Handbook of Research on Nonprofit Economics and Management
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Handbook of Research on Nonprofit Economics and Management

Edited by Bruce A. Seaman and Dennis R. Young

Nonprofit organizations are arguably the fastest growing and most dynamic part of modern market economies in democratic countries. This Handbook explores the frontiers of knowledge at the intersection of economics and the management of these entities. The authors review the role, structure and behavior of private, nonprofit organizations as economic units and their participation in markets and systems of public service delivery, assess the implications of this knowledge for the efficient management of nonprofit organizations and the formulation of effective public policy, and identify cutting edge questions for future research.
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Chapter 22: Government Funding Policies

Stefan Toepler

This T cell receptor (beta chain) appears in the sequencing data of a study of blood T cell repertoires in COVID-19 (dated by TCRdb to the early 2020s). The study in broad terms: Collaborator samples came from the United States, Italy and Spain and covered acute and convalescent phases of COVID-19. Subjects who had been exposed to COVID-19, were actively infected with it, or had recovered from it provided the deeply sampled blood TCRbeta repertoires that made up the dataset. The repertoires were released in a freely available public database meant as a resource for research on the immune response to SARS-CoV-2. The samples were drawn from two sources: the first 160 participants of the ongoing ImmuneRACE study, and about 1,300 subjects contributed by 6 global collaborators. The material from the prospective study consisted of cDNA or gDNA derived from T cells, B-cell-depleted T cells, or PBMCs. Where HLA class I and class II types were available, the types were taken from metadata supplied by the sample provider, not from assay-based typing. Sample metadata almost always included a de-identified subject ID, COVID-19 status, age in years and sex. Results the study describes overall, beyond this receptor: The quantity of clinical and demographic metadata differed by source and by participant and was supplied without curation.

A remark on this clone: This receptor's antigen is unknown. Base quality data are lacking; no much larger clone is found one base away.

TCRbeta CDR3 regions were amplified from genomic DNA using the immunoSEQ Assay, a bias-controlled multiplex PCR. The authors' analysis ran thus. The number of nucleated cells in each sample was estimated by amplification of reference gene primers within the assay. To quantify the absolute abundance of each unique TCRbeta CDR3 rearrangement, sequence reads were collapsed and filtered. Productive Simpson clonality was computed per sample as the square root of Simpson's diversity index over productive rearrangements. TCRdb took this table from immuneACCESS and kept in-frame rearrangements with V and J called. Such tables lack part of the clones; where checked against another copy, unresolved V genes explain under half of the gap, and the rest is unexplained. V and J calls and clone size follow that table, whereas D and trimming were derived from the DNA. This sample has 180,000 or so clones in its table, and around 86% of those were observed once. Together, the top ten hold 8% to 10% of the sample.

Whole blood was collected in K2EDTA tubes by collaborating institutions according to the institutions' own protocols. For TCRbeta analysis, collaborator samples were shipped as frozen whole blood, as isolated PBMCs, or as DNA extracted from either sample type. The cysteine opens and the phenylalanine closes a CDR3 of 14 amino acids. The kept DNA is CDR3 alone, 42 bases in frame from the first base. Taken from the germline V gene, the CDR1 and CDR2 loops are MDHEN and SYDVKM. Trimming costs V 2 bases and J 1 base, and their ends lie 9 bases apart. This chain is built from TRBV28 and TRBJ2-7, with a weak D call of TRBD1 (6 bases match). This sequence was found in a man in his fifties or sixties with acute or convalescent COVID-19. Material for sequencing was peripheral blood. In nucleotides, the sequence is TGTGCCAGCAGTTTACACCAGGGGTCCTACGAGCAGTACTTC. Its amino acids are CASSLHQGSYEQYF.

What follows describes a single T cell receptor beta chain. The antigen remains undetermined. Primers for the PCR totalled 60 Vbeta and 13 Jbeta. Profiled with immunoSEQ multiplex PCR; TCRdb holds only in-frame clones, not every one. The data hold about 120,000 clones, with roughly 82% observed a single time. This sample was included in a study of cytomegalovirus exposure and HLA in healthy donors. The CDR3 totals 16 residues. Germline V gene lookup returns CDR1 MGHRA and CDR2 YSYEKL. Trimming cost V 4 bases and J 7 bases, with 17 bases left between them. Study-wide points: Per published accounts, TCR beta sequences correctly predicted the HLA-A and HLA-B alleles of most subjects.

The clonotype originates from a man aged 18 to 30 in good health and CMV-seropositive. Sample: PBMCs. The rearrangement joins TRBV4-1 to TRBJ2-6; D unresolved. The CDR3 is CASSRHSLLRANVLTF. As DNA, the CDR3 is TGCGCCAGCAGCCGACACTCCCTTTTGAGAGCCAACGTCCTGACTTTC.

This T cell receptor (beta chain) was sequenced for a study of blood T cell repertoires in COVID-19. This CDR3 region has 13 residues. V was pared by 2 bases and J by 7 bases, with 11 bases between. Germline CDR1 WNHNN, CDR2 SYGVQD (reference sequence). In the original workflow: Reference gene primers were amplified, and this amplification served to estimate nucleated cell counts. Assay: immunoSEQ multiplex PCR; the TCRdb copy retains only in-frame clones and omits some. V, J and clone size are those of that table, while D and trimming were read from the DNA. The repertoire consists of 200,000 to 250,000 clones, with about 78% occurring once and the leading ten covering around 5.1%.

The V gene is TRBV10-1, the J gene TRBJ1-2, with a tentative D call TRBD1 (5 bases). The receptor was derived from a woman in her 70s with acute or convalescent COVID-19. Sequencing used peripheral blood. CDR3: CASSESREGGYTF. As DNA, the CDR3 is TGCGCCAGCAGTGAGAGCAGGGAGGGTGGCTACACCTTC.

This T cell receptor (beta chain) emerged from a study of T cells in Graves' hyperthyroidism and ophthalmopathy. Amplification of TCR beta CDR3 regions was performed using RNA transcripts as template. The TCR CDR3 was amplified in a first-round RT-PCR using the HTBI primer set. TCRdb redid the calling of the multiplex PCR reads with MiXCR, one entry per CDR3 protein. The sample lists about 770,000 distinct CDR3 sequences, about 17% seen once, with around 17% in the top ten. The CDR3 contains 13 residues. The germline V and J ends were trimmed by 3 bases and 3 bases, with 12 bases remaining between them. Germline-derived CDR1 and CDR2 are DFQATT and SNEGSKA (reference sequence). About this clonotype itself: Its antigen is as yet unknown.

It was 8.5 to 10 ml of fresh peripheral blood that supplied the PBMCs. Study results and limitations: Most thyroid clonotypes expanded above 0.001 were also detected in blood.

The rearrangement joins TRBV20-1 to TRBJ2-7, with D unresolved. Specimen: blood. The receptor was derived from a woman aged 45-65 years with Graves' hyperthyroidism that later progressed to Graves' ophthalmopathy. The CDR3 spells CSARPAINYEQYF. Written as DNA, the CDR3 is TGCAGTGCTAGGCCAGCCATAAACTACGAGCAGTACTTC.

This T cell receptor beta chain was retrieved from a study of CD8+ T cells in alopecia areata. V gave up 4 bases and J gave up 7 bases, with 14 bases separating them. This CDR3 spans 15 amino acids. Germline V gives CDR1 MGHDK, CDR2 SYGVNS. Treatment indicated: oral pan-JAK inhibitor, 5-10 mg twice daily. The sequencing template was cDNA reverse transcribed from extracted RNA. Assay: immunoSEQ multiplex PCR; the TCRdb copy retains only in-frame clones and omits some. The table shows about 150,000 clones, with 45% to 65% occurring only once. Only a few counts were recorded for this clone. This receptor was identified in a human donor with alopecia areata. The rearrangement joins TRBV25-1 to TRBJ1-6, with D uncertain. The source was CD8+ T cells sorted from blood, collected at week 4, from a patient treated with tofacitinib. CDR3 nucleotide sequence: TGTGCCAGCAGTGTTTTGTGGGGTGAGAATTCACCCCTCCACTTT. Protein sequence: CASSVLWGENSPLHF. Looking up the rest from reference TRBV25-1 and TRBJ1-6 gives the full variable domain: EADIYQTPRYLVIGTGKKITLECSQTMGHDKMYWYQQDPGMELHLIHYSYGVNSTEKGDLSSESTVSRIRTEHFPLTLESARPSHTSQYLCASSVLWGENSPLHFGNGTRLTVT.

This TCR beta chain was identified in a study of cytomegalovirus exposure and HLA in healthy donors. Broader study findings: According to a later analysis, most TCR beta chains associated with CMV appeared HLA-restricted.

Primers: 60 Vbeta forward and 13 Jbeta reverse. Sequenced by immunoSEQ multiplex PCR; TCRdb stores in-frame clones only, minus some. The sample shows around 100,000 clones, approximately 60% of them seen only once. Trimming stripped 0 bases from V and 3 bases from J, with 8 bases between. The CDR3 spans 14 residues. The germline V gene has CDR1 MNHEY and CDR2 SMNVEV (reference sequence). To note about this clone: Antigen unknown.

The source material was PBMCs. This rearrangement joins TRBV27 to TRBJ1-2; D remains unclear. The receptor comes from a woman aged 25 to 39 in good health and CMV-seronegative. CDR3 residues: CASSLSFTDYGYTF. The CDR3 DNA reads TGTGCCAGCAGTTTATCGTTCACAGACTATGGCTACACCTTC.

1 Stefan Toepler Introduction Other than for regulation (including fiscal regulation, such as tax exemption rules), government funding policies are the most direct embodiment of the relationship between government and the nonprofit sector. Government–nonprofit relations in turn are arguably the single most important concern across the world for nonprofit advocates and analysts alike. Whether in industrialized or developing nations, philanthropic resources are generally very limited, whereas earned income strategies are either perceived as dubious or hampered by the lack of requisite institutions, such as functioning markets. For nonprofits the choices are thus either to pursue their missions incrementally on a relatively small scale or to look for alternative financial resources to help build up operations and yield results at higher levels. For much of the second half of the twentieth century, nonprofits everywhere have opted to explore and utilize various forms of direct government support to scale up operations and reach additional clients, users or audiences for their work. Accepting government monies is nevertheless perceived as somewhat of a doubleedged sword, leading to a bifurcation of the debate. Two contrary strands of evaluating the role of government support emerged relatively early within the nonprofit literature. One strand portrays the government–nonprofit relationship as largely positive, arguing that the postwar influx of government monies enabled a significant scaling up of nonprofit activity that catapulted the sector to its current position of prominence. The other strand of the literature focuses more on the potentially negative effects of accepting government support for...

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